Last update on: 6:06 am June 5, 2023 by fashionabc
According to a Claritas report in 2019, there are 131 million multicultural Americans making up 37.5% of the U.S. population, with Hispanics accounting for 19.6%. Each year, the U.S. observes Hispanic Heritage Month <September 15 — October 15> honouring the history, culture and contributions of its Latinx and Hispanic communities and recognising its contributions. Hispanic Heritage Week began in 1968 under President Lyndon Johnson and was enacted into law on August 17, 1988. To support the community, do shop from the many fashion and beauty brands that retail just about everything from luxury and pret, swimwear and accessories, beauty lines, home and lifestyle products. If you didn’t know about them before, here’s a round-up of amazing finds to fill your home, closet and beauty drawer.
Brazilian designer Patricia Bonaldi designs some of the most beautiful bohemian dresses perfect for a luxury tropical vacation — and has just introduced her bridal line. Made in Colombia, beachwear brand Palo Rosa has the most stylish beachwear with vivacious prints, some in collaboration with A Lot Studio and artist Angelica Tcherassi. Per the designer, ‘we transmit a cohesive message of social responsibility through environmentally conscious production at every level. All of our creations are hand made and 100 per cent Colombian, with an innate spirit of adaptability, transgression, and elegance. Known for its bold prints and vivid colours, Brazilian brand Farm Rio retails bold, fashion-forward looks since 1997 and, the best part is, it is also environmentally conscious. Farm Rio has partnered with One Tree Planted to donate one tree to be planted in the Amazon rainforest each time you make a purchase.
Luanna Baron’s Capittana has floral swimwear that’ll make a statement at the beach. Launched in 2014 by Raffaella and Stefano, brothers who aspired to create a brand with purpose and self-sustainability that delivers the highest quality. Today, the brand supports Peruvian women by employing them and providing a stable income. Puerto Rican designer Mónica Santos Gil retails the most stylish bags handcrafted sustainably from vegan leather leather crafted from cactus fibers and made in Mexico. The lining is made from recycled water bottle organic cotton blend eco-twill. The accessories label has partnered with One Tree Planted to donate one tree to be planted in the Amazon rainforest each time you make a purchase.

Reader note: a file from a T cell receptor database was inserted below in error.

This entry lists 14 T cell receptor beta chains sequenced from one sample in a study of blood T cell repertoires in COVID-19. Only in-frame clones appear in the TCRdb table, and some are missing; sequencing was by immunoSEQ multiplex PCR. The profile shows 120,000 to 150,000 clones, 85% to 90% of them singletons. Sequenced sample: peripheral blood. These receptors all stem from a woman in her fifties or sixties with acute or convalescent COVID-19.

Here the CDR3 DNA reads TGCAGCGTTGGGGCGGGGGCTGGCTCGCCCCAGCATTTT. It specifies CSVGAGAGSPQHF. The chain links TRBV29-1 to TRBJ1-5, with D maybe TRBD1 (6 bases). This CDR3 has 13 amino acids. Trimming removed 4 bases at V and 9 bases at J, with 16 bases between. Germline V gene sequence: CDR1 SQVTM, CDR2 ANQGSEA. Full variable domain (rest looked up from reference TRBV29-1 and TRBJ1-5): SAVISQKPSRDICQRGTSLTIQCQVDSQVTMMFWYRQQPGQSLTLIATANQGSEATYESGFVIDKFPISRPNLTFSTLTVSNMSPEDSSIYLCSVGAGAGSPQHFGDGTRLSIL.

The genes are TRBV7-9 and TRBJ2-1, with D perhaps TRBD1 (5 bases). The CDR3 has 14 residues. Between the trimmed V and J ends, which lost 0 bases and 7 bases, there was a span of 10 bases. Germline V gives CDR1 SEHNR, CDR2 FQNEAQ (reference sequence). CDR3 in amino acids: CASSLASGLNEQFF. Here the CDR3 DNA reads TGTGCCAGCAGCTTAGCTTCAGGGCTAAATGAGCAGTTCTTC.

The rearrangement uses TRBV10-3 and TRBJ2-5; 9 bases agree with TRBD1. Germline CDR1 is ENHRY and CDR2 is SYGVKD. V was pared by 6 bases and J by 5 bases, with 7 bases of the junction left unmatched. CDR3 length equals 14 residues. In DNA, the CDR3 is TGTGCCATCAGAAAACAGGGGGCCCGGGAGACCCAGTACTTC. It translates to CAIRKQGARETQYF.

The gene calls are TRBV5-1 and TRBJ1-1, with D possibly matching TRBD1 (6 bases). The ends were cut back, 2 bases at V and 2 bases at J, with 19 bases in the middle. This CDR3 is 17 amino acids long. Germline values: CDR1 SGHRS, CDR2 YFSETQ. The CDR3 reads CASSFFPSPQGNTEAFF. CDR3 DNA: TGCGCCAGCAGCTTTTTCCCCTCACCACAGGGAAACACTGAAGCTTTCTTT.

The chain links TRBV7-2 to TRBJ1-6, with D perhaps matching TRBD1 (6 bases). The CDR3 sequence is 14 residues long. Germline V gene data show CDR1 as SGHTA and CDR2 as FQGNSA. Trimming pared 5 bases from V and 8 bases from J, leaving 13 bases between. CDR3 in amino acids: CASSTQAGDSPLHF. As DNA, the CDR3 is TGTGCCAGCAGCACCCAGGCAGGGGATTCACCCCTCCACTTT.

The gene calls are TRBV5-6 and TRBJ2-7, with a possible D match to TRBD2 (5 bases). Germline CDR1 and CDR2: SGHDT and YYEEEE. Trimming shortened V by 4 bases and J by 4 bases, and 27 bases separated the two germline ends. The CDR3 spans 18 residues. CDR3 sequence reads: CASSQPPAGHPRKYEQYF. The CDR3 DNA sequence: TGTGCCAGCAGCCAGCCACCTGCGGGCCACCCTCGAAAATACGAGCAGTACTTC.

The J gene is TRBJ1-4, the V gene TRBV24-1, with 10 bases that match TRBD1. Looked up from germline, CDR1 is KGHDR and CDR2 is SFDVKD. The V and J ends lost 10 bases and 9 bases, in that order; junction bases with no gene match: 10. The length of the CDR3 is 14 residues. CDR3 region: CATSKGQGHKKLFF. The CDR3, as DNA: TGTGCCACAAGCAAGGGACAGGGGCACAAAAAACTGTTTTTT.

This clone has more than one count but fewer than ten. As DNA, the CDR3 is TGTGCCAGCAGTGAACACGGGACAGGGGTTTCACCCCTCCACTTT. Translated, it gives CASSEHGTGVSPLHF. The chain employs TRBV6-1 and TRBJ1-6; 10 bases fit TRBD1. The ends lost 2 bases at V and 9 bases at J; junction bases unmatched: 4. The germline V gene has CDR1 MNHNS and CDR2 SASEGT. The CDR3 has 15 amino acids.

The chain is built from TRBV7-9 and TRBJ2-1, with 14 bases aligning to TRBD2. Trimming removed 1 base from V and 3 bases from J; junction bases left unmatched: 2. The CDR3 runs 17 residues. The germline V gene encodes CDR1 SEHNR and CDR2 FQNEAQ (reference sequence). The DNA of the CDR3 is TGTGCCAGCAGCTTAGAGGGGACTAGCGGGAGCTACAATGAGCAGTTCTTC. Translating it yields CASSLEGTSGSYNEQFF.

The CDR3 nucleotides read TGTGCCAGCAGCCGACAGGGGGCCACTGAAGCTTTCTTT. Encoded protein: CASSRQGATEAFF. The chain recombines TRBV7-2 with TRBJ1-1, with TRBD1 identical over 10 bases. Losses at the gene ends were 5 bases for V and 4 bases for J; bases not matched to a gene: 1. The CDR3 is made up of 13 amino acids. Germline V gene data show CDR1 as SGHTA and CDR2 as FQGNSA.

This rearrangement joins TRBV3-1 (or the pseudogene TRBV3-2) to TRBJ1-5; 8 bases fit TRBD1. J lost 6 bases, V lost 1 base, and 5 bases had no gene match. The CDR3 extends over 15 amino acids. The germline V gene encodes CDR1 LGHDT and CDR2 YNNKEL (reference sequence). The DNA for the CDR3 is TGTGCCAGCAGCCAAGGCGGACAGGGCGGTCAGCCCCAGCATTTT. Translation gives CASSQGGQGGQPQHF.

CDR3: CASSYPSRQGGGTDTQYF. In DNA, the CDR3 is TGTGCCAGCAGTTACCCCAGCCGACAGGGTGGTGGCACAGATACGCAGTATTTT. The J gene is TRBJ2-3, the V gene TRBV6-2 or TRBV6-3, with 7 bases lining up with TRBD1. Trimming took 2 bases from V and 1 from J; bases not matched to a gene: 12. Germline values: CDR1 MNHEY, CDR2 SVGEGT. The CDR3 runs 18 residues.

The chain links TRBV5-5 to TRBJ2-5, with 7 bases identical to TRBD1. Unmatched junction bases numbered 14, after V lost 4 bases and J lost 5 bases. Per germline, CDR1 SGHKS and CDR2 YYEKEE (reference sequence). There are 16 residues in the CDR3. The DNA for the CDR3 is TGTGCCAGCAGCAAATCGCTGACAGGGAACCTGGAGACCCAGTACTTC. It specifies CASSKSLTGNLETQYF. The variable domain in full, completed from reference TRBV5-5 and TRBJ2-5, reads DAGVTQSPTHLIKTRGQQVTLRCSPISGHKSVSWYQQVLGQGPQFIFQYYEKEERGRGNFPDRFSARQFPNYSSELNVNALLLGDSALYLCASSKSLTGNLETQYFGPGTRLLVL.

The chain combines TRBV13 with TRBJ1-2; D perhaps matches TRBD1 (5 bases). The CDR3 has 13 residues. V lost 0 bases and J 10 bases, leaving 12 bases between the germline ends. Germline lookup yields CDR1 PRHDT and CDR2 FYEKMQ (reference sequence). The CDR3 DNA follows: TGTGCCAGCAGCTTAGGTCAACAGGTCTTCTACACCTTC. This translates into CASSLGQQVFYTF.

Per Vogue, ”’We In the beauty industry, the Latinx population over-indexes in consumption while being underrepresented,” explains Margarita Arriagada, founder of Valdé Beauty, who believes that what will ultimately move the needle is larger brand and retail institutions taking a more proactive approach to immersing themselves in Latinx culture to better understand the nuances. ”We are seeing a rise of Latinx beauty entrepreneurs because they do not see themselves represented, so they are taking matters into their own hands”…
”The Latinx community has a lot of spending power in the beauty industry, but overall we are rarely represented, and when we are it is by the lighter-skinned Latinas with more European features who fit into that ‘mainstream’ standard of beauty,” explains pop superstar Becky G, who launched Treslúce Beauty. ”We are not a monolithic group, and we need more diverse representations of our community and for brands to develop products for our diverse needs.”
A brand to watch out for is Melt Cosmetics. Co-founders Lara Arellano, who used to be Rihanna’s makeup artist, and Dana Bomar have created a collection of cosmetics from lipsticks and eye pencils to eyeshadow palettes and makeup accessories. And, Latina-owned and operated cosmetics brand Vive, which has vegan, cruelty-free products with standout lipsticks and gloss. Looking for skincare? Try the brand launched by Brazilian fashion designer Francisco Costa who retired from designing, returned to his homeland and met the Yawanawá tribe, which eventually led to Costa Brazil, a skincare brand inspired by the natural beauty and strength of the rainforest. And, speaking of celebrities, Becky G and Selena Gomez entered the beauty industry with makeup lines that in to time became a rage. Go for it!
According to 2017 estimates from the Census Bureau, by 2030, U.S. Hispanics are expected to reach more than 72 million. This growth does not just mean more Hispanics, it also means a transformation of the Hispanic market and many more exciting new fashion and beauty brands to indulge in and support. Stay tuned.